Two arrested. One American, one Egyptian. One was released, the other is being held “somewhere” without the ability to communicate with the outside world (Mercury News, emphasis mine):
Back home in Berkeley last night he said he’s still worried about his interpreter and friend, Mohammed Salah Ahmed Maree, who was arrested with him and is still being held incommunicado by Egyptian authorities. Unlike Buck, he didn’t have the muscle of the U.S. Embassy and UC Berkeley.
Buck said that in the middle of the night, hours after his arrest, authorities told him he was free to go.
“I said, ‘No’ and I stayed for 12 more hours and we started a hunger strike at some point. But they grabbed him (Maree) and put him in a different holding area. Finally, they said they had transferred him to another prison,” Buck said.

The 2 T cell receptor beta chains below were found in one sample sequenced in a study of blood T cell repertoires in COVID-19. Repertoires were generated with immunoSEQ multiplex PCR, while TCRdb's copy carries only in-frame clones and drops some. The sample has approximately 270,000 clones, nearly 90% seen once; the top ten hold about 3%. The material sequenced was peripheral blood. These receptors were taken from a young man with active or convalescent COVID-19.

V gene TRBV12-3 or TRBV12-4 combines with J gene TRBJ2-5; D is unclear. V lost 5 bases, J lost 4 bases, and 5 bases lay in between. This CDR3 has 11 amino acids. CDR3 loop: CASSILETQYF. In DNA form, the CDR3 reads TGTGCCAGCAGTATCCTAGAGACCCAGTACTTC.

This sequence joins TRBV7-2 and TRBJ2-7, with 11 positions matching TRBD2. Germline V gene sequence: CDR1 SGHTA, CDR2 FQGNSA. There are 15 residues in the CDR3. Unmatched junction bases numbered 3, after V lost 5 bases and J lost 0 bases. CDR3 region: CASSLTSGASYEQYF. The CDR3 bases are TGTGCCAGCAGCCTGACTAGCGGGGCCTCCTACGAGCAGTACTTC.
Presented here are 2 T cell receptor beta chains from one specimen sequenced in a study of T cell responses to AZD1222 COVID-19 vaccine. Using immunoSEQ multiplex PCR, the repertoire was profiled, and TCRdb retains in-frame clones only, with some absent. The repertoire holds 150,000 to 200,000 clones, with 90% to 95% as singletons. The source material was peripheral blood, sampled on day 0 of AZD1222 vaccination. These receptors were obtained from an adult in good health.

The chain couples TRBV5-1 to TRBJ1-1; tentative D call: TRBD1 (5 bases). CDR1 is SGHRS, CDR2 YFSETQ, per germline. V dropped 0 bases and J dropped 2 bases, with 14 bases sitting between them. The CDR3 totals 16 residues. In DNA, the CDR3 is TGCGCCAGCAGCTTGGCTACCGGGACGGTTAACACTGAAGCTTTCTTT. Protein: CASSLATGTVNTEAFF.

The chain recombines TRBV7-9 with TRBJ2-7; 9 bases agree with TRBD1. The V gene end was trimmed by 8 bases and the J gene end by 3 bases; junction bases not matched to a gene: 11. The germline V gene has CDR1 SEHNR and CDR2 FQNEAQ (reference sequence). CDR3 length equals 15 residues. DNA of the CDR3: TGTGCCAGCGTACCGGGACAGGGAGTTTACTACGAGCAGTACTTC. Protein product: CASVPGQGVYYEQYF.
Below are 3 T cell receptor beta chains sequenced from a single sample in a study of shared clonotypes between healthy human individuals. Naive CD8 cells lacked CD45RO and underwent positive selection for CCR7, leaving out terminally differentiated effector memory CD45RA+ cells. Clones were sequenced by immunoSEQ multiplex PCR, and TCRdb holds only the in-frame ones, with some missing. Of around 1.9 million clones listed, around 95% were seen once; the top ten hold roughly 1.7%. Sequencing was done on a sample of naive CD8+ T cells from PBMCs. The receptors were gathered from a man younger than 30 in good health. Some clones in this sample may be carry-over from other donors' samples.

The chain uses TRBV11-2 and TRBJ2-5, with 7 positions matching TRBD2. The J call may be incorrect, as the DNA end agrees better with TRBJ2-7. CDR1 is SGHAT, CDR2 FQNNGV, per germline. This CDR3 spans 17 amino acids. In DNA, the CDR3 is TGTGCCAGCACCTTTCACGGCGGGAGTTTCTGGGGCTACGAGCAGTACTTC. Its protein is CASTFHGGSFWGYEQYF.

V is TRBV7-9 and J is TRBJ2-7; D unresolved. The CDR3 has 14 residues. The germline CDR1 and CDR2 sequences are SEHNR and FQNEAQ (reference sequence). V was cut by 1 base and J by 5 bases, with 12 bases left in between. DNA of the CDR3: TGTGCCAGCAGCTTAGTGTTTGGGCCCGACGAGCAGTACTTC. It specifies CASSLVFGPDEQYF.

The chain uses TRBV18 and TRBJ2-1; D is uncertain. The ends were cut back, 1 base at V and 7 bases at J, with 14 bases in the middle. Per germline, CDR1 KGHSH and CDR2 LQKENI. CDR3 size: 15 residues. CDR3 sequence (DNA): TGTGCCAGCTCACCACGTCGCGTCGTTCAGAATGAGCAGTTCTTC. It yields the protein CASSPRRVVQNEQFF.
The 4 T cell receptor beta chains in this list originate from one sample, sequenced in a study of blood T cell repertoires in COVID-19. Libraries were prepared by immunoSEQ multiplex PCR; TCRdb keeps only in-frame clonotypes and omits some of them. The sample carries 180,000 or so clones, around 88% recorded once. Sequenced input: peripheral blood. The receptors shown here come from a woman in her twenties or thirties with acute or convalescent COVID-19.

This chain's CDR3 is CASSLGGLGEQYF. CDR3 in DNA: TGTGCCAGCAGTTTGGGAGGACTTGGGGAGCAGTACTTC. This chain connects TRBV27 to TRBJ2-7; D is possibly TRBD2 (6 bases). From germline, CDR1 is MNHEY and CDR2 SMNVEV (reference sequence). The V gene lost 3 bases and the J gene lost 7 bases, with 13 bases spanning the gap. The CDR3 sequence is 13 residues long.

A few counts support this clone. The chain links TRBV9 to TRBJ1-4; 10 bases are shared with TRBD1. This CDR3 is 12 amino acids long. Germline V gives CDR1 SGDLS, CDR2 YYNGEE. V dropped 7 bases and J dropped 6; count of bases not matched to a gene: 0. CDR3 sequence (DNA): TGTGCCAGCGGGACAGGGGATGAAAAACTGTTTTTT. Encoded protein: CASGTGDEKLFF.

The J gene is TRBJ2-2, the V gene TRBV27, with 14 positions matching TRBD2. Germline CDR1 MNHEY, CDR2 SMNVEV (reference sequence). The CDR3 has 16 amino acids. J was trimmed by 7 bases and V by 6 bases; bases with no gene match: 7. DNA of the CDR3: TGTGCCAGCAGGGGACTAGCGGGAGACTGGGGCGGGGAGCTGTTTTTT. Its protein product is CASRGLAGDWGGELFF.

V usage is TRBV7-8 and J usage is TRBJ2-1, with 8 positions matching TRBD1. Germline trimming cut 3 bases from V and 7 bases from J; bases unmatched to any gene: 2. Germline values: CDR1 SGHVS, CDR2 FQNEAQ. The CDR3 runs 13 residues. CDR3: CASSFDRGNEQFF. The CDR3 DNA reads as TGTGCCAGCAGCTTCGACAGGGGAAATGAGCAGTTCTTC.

What can we do?
Hossam El-Hamalawy, an Egyptian blogger who is now a visiting scholar at UC Berkeley, said the most important thing is to publicize the situation so Egypt will furnish information about where Maree and others arrested are being kept. “Egypt has a huge population of prisoners because of these security crackdowns and any information will also help their families and lawyers, who are trying to find them,” he said.
And think about this for a moment:
“Egypt has a huge population of prisoners because of these security crackdowns and any information will also help their families and lawyers, who are trying to find them,” he said.
A huge population of political prisoners whose families have no idea where they are being held.